Summer of 1974:
Also sponsored by Earth Pendant at PeacefulJewelry
Making Jewelry in Providence and Globalization before Trade Agreements
By the spring of 1974 my previous life plan was looking bad. I was the end of my second year at Brown University. I was behind on my payments to Brown despite working 20 hours a week and being on a nearly full scholarship. I was eating the cheapest food I could cook; my clothes were turning to rags. And in trying to find the time and energy to get all A- grades, which at Brown would be recorded simply as A's, I was instead mostly coming up with B+ grades, which would go on my record as B's, giving me a less-than-stellar grade point average.
I was disillusioned, but trying out new illusions as fast as I could. Although the hippy era was pretty dead, and the Beatnik generation were old enough to be my parents, I was beginning to be persuaded that they were right: that the establishment way of living was a pile of BS. I had already become an atheist (which is why I was broke; my Roman Catholic lower-middle class parents had disowned me) and was in the anarchist-communist political camp. And the war crimes rolled on in Vietnam, just superintended by the Republican Richard Nixon instead of by the Democrat Lyndon Johnson.
So I decided to take a year off from school. Find out about life outside of academia. And earn some money to stop the flow of threatening letters from Brown about my being behind on payments.
Summer came around and I needed a job but quick. I did not want to work as a lifeguard, as I had the two previous summers. Back then if you did not have a family connection to a job you mainly looked in the newspapers. So I dutifully circled Help Wanted ads and trudged from place to place, filling out applications and occasionally having a brief interview.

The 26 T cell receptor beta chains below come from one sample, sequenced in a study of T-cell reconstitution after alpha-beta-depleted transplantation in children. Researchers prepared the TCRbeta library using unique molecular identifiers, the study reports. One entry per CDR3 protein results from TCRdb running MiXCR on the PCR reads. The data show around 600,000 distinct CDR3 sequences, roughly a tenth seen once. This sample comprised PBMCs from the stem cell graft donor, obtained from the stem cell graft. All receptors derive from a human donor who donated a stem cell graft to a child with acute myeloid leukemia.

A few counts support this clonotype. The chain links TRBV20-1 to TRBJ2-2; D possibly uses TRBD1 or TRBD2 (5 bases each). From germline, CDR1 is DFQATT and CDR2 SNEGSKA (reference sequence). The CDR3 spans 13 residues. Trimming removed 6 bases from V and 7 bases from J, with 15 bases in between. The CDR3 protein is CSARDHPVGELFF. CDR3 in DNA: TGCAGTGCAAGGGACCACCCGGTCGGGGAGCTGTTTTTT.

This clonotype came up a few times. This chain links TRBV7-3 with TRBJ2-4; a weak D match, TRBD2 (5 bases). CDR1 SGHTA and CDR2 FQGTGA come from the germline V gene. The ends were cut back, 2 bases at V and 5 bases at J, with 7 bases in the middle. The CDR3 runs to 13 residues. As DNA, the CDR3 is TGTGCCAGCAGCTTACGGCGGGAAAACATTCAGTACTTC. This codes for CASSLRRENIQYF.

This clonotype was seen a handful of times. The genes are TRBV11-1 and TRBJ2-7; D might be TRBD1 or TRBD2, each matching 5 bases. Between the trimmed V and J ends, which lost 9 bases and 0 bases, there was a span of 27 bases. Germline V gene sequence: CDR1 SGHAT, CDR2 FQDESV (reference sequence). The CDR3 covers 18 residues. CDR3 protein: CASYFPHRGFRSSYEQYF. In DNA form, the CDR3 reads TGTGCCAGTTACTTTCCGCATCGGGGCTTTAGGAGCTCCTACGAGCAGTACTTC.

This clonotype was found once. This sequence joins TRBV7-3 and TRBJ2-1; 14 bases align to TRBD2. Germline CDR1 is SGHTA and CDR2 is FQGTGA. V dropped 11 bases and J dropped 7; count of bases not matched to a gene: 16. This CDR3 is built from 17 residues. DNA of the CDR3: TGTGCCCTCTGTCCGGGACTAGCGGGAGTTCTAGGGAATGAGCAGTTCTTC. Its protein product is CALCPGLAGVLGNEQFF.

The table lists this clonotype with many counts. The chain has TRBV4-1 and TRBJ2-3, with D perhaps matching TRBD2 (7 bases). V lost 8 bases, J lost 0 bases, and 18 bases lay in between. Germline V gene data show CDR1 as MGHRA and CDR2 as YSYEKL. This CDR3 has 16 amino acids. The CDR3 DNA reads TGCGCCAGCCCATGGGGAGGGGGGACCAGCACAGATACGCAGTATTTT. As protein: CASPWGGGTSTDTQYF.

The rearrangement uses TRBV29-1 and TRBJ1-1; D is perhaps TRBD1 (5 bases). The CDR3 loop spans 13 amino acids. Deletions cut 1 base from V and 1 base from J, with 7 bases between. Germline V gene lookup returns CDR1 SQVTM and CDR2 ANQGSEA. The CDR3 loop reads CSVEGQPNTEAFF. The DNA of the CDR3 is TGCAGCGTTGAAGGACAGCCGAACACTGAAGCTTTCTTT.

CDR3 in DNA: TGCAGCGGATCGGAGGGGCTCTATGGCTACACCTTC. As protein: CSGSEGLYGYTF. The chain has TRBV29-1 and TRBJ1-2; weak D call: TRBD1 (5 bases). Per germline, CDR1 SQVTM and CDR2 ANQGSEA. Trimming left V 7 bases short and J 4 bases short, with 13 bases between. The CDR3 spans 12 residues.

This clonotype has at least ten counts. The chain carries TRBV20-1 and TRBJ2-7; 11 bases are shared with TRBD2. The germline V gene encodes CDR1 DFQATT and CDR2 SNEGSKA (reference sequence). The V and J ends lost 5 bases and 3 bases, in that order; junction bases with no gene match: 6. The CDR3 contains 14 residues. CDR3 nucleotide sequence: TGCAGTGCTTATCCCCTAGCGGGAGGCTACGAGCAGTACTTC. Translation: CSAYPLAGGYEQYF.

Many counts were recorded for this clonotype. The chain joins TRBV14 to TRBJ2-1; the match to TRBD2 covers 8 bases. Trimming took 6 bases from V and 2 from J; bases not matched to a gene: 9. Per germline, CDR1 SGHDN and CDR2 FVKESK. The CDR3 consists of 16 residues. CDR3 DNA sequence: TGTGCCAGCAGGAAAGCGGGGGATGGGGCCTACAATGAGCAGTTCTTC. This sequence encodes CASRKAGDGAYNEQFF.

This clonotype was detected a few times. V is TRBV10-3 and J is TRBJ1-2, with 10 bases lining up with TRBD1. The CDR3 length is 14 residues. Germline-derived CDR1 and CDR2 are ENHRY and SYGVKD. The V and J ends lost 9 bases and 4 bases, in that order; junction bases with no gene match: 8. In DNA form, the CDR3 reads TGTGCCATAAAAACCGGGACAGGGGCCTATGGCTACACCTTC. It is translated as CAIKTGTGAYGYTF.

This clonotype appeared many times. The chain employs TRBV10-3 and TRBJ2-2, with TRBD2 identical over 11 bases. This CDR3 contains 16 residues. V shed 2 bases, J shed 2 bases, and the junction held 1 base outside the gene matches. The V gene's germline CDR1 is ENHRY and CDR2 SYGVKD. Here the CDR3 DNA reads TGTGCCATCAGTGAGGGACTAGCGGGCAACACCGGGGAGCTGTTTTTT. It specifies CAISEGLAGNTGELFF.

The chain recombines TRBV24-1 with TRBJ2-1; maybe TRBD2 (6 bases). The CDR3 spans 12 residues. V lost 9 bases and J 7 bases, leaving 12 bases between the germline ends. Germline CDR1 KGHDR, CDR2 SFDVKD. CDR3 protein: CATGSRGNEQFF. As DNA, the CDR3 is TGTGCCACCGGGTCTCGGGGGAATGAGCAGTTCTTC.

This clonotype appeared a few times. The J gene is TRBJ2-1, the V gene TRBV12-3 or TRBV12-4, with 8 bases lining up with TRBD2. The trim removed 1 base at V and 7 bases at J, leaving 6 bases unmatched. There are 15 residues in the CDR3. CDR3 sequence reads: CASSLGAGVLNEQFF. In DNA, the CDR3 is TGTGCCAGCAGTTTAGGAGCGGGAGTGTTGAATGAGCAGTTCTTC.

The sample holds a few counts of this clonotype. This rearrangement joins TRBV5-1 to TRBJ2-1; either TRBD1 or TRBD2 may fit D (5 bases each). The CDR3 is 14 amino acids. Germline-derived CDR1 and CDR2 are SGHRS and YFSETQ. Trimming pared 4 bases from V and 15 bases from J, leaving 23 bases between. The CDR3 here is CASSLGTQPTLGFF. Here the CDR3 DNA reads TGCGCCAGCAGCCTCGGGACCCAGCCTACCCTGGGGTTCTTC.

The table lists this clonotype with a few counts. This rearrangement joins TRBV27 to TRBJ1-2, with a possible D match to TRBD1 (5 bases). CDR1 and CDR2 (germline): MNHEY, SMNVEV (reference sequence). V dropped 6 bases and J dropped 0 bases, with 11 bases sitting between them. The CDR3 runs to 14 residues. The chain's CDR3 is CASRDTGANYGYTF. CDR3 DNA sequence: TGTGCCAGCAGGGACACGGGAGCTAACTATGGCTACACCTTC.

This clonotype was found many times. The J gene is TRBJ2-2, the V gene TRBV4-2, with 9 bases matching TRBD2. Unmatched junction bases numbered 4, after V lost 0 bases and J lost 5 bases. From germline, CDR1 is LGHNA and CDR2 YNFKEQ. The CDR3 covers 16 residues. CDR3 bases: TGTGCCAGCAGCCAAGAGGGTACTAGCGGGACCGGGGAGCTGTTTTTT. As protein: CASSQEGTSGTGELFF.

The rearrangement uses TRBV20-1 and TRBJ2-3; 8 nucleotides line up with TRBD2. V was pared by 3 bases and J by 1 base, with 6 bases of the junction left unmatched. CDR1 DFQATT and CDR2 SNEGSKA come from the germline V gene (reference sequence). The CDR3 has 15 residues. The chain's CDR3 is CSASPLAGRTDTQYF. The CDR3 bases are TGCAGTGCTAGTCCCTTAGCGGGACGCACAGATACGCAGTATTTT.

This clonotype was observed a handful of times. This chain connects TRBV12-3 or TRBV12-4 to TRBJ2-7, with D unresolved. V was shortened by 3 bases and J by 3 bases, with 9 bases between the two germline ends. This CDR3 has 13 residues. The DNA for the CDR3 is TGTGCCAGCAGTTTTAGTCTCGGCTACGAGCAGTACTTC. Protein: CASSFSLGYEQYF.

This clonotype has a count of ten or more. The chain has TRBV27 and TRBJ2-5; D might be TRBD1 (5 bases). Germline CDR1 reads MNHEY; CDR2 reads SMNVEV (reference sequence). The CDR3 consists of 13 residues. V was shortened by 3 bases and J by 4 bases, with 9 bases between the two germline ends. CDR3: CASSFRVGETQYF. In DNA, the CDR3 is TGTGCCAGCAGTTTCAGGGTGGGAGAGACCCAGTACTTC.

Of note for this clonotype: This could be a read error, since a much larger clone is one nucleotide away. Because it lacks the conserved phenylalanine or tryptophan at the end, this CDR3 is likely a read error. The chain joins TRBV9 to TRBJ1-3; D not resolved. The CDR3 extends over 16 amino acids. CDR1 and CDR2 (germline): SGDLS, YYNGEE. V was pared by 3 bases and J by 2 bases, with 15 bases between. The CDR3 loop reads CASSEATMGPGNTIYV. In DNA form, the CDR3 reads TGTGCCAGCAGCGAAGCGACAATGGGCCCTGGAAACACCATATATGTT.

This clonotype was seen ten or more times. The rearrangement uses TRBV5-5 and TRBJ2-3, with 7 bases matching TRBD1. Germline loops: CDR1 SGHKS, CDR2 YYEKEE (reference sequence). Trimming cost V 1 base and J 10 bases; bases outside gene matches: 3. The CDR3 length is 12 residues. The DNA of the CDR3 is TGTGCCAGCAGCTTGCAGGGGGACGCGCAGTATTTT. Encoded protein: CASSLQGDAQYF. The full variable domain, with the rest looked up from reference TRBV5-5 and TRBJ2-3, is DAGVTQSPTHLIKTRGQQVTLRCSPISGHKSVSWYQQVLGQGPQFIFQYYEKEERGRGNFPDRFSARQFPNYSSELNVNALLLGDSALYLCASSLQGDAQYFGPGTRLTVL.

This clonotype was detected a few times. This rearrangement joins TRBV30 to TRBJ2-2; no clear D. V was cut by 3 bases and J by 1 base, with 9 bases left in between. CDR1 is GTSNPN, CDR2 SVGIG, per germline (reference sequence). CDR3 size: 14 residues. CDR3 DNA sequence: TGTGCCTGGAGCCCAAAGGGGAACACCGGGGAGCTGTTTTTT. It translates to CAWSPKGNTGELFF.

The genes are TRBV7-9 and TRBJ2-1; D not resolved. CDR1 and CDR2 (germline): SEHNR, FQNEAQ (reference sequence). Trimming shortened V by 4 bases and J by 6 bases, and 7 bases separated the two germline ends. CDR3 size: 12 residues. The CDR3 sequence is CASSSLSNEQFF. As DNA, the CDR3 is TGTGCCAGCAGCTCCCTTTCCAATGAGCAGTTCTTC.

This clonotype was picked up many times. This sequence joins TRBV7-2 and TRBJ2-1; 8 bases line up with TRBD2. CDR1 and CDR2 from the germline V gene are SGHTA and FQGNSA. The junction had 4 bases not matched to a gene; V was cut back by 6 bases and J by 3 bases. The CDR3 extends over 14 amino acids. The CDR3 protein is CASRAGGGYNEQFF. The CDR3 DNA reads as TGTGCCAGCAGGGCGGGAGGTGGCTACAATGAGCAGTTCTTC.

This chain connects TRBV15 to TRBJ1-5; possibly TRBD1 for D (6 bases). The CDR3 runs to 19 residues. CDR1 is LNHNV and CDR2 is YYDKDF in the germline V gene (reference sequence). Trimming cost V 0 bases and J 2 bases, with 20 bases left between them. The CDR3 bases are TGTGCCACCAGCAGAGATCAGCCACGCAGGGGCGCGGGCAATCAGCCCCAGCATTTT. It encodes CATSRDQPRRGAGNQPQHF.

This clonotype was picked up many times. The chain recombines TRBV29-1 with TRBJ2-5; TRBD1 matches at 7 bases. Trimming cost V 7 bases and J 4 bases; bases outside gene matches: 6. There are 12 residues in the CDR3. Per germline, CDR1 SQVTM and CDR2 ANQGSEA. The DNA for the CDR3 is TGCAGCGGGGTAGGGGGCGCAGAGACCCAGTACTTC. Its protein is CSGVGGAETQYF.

Only one job was offered to me, so I took it. It was at the Coro Jewelry factory. Coro made costume jewelry. The supervisor was a nice older (though probably not as old as I am now) Italian-American guy (most of the workers were of Italian descent) who showed me my first job. There was a big spool of copper ribbon. I was to pull the end of the ribbon to a set point on my machine. I was to make sure my fingers were well clear, then kick a pedal. The machine brought down a cutter with great force, cutting off a few inches of copper ribbon. I took the copper ribbon and put it in the basket.
Then I pulled on the ribbon, kicked, removed the ribbon. And again. And again. And so on for two hours, until the break bell rang. Two more hours after the break. Four more hours after lunch. At the end of the day the ribbon spool had decreased in diameter by a few inches, but there was plenty left.
Over time I talked a bit to some of the other workers. My supervisor was quite pleased with my work. He indicated I learned to do new tasks properly in minutes that others had taken hours to learn. One senior machinist said that not many locals applied to work at Coro because at or near minimum wage, most people found the job boring and stressful. They would rather work in a store or cafe. I learned that a bunch of old women talking to each other in Italian as their hands flew were paid piecework, and were so fast they earned about twice minimum wage. And I heard that most of Providence's costume jewelry factories had already moved overseas.